Hagen

Hagen is a city in the green, 42 percent of its area are covered by woods and forests, and four rivers meet on the city grounds, the rivers Ruhr, Lenne, Volme and Ennepe. It is one of 23 towns in North Rhine-Westphalia, Germany, and is situated between the industrialized Ruhr area in the north and the rangy Sauerland in the south.

Hagen was of little significance until the beginning of the Industrial Revolution in the 18th century, when the trip hammers provided the growing industry with products and led to a modest prosperity of the area. In the 19th century, Hagen became an important railway junction, and a traffic junction in the 20th century, with an urban population of 230,000 inhabitants at its peak in 1975. Since then, Hagen has been hit by the steel and coal crisis of the late 20th century, and its peripheral position at the edge of the Ruhr area has led to a 20 percent reduction of population.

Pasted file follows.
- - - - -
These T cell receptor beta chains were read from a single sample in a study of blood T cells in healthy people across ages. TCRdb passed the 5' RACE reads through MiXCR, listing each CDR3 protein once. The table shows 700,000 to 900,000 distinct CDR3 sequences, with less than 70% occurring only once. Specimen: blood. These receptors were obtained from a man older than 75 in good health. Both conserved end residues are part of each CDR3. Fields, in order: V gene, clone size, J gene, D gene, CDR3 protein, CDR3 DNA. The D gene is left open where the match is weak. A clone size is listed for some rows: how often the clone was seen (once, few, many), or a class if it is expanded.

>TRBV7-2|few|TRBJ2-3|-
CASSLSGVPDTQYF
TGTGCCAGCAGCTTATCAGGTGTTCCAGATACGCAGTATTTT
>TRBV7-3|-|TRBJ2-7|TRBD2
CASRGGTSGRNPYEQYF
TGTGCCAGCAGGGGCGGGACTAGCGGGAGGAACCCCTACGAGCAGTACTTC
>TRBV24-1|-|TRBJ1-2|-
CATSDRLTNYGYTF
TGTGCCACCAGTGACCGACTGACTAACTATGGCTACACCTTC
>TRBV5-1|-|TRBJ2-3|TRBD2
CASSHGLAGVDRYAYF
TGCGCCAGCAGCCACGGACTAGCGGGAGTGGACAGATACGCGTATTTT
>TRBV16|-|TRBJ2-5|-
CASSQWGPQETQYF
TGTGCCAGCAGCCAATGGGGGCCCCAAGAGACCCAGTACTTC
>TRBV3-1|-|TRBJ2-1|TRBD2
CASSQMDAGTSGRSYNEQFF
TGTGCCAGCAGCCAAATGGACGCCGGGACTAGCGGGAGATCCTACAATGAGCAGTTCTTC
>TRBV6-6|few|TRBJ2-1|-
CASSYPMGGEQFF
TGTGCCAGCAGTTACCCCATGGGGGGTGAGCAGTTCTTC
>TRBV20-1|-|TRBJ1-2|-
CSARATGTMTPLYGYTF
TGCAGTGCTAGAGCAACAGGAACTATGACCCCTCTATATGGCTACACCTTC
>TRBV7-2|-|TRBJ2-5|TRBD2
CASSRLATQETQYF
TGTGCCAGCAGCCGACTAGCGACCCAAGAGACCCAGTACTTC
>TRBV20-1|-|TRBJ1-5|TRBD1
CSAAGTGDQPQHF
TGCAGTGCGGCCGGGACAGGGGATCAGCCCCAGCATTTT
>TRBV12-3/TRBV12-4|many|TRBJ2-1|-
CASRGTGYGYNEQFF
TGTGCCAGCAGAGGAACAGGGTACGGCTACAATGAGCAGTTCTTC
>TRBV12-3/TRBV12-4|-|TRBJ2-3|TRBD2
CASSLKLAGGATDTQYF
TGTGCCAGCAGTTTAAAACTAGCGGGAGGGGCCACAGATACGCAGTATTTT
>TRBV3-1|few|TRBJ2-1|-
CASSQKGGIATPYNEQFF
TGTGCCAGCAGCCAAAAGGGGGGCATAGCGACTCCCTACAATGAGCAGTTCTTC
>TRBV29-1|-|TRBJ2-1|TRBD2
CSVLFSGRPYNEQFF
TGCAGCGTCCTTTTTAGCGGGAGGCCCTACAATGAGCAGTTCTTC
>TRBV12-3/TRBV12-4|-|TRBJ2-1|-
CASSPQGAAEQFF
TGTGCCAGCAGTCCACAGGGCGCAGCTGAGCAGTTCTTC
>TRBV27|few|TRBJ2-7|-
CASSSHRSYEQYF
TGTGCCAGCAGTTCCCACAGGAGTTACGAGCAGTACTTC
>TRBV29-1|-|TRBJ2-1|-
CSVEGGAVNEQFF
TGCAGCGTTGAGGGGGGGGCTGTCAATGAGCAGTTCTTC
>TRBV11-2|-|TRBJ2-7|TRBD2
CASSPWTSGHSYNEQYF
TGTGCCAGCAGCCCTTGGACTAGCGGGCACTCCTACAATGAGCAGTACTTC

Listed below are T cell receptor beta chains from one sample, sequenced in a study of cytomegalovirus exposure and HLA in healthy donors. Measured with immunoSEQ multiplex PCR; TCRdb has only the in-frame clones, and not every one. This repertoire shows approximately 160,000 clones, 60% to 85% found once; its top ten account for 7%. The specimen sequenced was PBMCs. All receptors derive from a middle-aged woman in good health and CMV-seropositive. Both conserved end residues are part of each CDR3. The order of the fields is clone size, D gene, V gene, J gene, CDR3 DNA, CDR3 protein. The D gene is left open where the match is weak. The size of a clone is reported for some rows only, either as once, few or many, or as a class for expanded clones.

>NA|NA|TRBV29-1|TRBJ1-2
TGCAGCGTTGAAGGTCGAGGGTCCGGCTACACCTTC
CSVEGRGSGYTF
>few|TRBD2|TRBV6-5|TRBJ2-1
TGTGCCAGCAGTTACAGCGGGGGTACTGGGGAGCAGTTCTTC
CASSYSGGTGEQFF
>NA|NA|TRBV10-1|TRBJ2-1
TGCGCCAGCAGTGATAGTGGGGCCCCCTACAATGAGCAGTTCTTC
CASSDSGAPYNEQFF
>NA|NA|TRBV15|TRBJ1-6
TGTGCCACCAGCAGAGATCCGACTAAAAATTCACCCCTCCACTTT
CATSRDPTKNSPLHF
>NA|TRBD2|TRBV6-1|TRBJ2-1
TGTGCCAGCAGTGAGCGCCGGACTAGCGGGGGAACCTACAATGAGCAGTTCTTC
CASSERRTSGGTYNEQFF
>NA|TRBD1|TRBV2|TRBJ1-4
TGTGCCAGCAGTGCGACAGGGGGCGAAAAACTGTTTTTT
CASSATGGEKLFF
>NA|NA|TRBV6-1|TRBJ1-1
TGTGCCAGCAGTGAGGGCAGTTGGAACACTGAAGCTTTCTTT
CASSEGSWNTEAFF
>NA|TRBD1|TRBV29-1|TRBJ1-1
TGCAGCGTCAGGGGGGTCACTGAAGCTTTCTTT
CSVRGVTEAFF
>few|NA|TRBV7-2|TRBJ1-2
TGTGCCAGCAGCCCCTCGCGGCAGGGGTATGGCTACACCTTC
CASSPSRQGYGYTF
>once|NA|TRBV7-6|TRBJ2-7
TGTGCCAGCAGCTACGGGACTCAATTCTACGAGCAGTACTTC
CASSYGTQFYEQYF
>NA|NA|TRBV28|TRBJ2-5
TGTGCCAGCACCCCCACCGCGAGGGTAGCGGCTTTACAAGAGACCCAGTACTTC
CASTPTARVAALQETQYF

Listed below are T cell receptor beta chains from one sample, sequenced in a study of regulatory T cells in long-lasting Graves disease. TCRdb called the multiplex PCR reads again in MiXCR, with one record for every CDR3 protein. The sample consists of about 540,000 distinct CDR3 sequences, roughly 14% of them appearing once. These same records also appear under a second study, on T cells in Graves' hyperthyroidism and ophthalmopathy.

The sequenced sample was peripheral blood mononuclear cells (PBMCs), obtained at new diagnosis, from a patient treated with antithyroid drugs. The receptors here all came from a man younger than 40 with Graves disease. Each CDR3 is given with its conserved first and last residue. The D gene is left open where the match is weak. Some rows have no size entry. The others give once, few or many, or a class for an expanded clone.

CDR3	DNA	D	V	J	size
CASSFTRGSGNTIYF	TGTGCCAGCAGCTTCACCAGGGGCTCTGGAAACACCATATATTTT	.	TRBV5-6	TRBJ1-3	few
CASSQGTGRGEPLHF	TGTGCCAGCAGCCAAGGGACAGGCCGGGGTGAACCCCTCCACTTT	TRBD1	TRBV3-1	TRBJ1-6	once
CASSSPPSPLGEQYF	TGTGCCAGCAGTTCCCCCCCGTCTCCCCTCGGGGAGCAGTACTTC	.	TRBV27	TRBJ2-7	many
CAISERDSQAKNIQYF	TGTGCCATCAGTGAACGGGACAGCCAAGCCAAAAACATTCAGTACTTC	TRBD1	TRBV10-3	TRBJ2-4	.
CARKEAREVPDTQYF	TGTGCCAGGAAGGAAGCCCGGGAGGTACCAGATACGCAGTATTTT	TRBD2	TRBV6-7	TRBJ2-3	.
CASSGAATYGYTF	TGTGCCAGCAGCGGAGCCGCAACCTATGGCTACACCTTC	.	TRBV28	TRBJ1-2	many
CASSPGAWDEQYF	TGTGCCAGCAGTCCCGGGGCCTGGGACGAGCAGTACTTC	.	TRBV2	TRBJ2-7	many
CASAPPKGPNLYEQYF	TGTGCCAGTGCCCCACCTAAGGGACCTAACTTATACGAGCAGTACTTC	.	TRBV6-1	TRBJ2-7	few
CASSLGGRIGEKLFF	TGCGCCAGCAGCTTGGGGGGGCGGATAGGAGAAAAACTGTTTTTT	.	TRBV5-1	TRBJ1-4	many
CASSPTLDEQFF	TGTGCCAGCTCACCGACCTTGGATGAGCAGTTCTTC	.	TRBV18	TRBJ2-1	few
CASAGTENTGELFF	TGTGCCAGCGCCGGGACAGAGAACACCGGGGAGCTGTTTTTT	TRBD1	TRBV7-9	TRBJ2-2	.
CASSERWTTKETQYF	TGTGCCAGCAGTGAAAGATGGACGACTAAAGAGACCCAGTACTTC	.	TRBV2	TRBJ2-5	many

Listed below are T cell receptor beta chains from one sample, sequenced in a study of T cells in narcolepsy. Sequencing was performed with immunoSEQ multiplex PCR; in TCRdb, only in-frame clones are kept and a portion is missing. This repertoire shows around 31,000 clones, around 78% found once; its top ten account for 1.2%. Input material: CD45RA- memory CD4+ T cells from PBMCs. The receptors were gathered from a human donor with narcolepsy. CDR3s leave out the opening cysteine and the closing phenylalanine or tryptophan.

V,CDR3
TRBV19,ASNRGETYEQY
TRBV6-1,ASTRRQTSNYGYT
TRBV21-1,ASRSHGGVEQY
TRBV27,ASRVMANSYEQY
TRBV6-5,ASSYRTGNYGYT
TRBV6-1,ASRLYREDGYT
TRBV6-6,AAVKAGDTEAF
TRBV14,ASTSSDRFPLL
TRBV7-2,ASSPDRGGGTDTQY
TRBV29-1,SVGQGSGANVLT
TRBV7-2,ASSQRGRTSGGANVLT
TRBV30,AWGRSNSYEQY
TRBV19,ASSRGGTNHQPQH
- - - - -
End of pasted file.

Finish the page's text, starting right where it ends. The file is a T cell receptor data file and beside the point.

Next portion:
Friedrich Ebert square with town hall tower and Volme shopping mall

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Dortmund airport (DTM IATA) 15 km north of Hagen is home of several low-cost airlines and serves mainly national and European travellers. If you are arriving from farther away, Cologne-Bonn (CGN IATA), Düsseldorf (DUS IATA) or Frankfurt Airport (FRA IATA) may be options.

Hagen’s central station (Hagen Hauptbahnhof) is the junction of nationwide Deutsche Bahn and regional railway lines with connections to most major cities.

Hagen is situated at the crossing of three main motorways, A1, A45 and A46.

Public transportation services are handled by the public transport operator Hagener Straßenbahn AG, which is part of the public transport association Verkehrsverbund Rhein-Ruhr (abbreviated VRR). Some people say, walking is the best.

Castles

Museums

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